Those feelings will pass, it may take time but don't let them ruin the good days that he still has left.
     
  9. Jinx

    Jinx Registered User

    Mar 13, 2014
    2,333
    Pontypool
    Hodge, I don't know what to say to help but didn't just want to pass by your post. I am assuming from your post that you can still leave your husband on his own? I would strongly recommend joining a local group, craft, art, photography, WI, U3A, anything that gets you out of the house and meeting other people so that you have something else to think about. With regard to POA I would suggest to your husband that you both get a POA in place, it only needs to be registered when things get worse. Perhaps see a solicitor who can explain the benefits to your husband, if you haven't got family you might need to name solicitor on yours. It is so important you get this in place for your husband by whatever means. Huge hug xxx


    Sent from my iPad using Talking Point
     
  10. Robertus

    Robertus Registered User

    Oct 28, 2013
    4
    It is very difficult when you first have the diagnosis of Alzheimers. My wife was diagnosed in 2012 and has slowly deteriorated over the years. We do have problems and I have to wash and shower her now and dress and undress her, but in many ways she still stays the same. There is difficulty in communication and I do have problems when we go out, she is inclined to try to rush off by herself at times. It is frustrating and has you on your toes continually. I do take her out as often as possible and we still go away on holidays. I try to treat her as normally as possible if I can. I think the idea of dealing with a Power of Attorney and a will is of paramount importance if this has not been dealt with. It gives peace of mind to yourself and your children. At the same time I dealt with my own P of Again to give my children peace of mind at what can be a dreadful time. Remember that the person signing the P of A must be able to satisfy the solicitor that they are mentally capable at the time of signing.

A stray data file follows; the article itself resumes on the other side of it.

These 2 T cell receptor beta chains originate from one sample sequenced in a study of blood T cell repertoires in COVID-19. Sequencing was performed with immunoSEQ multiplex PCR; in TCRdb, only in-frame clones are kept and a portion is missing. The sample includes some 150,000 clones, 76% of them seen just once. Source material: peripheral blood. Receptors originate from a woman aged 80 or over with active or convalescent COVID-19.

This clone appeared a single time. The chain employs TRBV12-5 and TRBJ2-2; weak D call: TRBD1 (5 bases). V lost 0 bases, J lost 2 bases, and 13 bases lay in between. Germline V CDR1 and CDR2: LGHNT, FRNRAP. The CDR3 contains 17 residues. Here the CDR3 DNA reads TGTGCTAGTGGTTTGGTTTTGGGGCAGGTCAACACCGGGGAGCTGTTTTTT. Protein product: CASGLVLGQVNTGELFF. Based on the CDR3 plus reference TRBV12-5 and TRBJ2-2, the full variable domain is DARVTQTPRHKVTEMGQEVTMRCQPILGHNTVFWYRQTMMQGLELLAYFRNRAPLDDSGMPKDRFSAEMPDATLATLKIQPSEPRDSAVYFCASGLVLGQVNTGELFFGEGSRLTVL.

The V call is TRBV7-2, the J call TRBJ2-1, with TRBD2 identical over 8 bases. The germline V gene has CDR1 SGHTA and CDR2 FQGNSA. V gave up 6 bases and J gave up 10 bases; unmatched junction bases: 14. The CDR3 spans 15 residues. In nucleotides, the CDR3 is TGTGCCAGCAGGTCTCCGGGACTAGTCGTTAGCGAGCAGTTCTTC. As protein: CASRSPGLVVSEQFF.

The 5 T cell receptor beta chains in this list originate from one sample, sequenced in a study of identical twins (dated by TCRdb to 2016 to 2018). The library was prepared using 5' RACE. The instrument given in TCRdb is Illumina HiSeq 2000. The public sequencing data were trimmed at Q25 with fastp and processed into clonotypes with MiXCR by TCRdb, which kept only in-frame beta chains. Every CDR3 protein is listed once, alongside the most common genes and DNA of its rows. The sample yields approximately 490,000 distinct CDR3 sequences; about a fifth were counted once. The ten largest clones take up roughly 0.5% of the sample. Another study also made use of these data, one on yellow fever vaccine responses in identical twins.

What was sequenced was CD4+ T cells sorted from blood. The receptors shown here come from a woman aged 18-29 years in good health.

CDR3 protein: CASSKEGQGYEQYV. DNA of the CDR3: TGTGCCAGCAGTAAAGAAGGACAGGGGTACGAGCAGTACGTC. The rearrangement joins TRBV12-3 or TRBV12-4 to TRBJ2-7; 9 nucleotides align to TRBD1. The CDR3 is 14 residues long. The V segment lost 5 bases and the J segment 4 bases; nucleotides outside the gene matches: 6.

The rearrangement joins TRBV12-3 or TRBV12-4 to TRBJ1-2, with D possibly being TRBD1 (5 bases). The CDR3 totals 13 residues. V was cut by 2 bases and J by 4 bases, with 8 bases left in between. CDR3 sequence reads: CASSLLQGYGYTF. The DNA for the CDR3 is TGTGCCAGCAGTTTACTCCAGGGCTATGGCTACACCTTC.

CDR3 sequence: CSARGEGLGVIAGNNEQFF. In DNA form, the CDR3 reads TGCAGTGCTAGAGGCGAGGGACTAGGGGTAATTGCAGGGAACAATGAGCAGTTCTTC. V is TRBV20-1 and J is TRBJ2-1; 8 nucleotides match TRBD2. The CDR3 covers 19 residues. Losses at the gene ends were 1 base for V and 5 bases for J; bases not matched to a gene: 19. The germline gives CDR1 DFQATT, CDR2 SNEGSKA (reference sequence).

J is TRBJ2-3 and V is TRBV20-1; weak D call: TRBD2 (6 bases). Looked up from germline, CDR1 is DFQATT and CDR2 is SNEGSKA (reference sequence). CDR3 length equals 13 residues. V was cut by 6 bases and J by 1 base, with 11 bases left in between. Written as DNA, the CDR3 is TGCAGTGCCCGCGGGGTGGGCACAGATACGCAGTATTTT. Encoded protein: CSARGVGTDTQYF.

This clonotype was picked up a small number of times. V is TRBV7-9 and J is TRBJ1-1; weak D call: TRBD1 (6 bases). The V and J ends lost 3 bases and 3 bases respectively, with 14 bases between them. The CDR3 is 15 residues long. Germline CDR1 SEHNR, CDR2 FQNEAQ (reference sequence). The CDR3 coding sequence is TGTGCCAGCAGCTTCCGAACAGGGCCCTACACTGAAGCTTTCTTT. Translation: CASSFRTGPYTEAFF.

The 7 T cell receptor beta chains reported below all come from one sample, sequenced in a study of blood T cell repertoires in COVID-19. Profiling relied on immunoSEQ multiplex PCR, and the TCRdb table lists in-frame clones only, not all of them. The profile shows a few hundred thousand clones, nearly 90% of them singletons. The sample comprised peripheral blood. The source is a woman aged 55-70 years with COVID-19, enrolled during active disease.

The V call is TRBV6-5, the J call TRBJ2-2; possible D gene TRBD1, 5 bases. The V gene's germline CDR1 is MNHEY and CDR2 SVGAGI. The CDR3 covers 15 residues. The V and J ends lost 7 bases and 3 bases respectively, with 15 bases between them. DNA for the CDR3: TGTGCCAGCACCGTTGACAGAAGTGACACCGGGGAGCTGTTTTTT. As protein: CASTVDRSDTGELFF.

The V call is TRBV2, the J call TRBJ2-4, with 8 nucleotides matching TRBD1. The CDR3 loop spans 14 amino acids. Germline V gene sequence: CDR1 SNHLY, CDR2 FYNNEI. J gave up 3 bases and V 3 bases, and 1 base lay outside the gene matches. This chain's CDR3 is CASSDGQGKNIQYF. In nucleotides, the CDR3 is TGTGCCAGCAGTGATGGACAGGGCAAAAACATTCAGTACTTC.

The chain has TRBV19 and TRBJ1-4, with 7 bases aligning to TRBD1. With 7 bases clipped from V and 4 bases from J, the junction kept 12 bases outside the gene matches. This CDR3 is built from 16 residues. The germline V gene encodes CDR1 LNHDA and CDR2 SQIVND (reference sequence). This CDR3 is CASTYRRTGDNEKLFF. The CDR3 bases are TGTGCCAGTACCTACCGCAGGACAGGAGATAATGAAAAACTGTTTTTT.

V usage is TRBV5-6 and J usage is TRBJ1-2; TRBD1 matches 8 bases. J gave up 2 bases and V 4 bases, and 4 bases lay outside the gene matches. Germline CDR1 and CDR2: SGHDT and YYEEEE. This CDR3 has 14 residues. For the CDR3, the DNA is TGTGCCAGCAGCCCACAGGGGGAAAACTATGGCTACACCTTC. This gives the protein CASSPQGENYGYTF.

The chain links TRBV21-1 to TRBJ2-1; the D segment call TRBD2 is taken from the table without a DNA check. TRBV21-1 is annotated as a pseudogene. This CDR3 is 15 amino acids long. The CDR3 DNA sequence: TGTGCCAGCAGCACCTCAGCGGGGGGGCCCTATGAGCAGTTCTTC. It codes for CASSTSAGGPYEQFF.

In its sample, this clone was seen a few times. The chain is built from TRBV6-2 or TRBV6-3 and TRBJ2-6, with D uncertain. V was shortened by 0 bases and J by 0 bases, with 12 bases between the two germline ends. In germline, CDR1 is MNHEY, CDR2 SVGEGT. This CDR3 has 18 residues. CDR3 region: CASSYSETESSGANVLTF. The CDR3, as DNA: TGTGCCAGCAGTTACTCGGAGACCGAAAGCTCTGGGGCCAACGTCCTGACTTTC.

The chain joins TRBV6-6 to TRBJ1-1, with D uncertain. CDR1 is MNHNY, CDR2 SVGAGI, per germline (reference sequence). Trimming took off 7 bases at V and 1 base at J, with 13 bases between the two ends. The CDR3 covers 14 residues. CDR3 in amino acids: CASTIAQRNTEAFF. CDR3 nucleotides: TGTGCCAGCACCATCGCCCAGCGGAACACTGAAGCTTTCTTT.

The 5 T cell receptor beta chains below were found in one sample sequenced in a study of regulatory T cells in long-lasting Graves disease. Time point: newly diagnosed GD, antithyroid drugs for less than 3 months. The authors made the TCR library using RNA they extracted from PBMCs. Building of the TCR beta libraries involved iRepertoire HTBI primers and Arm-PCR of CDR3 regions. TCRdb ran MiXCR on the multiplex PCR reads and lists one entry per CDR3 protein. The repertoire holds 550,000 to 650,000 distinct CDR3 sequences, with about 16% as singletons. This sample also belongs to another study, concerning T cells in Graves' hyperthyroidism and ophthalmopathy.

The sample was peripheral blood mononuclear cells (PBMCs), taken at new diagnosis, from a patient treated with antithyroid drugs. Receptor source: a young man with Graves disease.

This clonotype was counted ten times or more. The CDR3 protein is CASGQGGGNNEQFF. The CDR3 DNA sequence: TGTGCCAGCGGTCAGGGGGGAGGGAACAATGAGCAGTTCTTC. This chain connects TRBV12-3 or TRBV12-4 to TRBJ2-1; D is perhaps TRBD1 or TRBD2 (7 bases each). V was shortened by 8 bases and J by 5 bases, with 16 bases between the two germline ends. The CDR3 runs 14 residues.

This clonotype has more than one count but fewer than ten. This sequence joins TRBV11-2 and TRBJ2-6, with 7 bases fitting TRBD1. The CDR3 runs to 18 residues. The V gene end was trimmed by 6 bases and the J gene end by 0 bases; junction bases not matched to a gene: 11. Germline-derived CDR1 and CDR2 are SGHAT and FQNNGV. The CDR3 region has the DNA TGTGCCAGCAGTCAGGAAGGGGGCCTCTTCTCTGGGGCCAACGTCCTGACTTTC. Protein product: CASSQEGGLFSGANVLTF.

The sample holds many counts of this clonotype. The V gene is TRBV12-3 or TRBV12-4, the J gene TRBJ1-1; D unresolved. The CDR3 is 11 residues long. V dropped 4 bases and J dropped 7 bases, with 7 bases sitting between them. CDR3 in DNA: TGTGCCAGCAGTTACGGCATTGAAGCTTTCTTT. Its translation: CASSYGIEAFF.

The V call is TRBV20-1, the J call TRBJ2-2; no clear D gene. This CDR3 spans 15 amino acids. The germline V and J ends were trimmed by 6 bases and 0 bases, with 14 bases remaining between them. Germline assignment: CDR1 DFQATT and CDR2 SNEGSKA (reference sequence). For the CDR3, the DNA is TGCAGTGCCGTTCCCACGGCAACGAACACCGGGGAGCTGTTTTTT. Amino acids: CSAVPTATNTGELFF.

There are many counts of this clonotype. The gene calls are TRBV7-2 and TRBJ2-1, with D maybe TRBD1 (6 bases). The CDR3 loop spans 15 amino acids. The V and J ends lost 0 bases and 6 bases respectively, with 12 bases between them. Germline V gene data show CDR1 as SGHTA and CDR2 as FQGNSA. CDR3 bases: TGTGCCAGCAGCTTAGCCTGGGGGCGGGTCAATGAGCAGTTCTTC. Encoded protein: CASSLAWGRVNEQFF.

11. hollysmum

    hollysmum Registered User

    Sep 13, 2010
    59
    Hello, Hodge - at least you now know you're not remotely alone, and that everyone on this Forum knows exactly what you mean about how you're feeling and your worries for the future. Receiving that diagnosis, even when you actually expect it, really is a bombshell. My mother was diagnosed in 2011, and whilst she retains her sense of humour and her comprehension of most things, her short term memory is diabolical, and she has become literally a shadow of her former self. However, this has not changed for four years now - her latest visit to the memory clinic for her annual review produced a report stating that there has been no significant deterioration, which is far better than my father, my sister and myself could have hoped for. Is your husband eligible to take any of the drugs which might delay the progression of AD? My mum takes Aricept, as she was diagnosed at a fairly early stage, so perhaps her lack of deterioration shows that these drugs can help. However upset/drained/worried you might feel at the moment, I know that you will cope - my father would not have anyone else looking after my mum, because he knows her best of all, and because he wants to do it. I don't doubt that this is how you feel about your husband. Call in all the help you can from your Council's adult services - you will find that he qualifies for quite a lot of things simply by virtue of his diagnosis. Ensure that you claim as many benefits as your husband is entitled to - the AS website is excellent for help in this regard. If it helps, my father never hesitates to take my mother anywhere (her mobility is not brilliant as she has osteoarthritis, and uses a wheelchair quite often), to meet people and enjoy herself. They play in a weekly pub quiz, and they volunteer at a local industrial museum three times a week, amongst other things. As a family, we've found that approaching the situation with a healthy sense of humour has helped enormously, because she's certainly not lost that ability! This past Sunday, I turned 50 and we all met up for a family meal. I asked her if she remembered how old I was, and she said, "25, isn't it?" which made my day in more ways than one!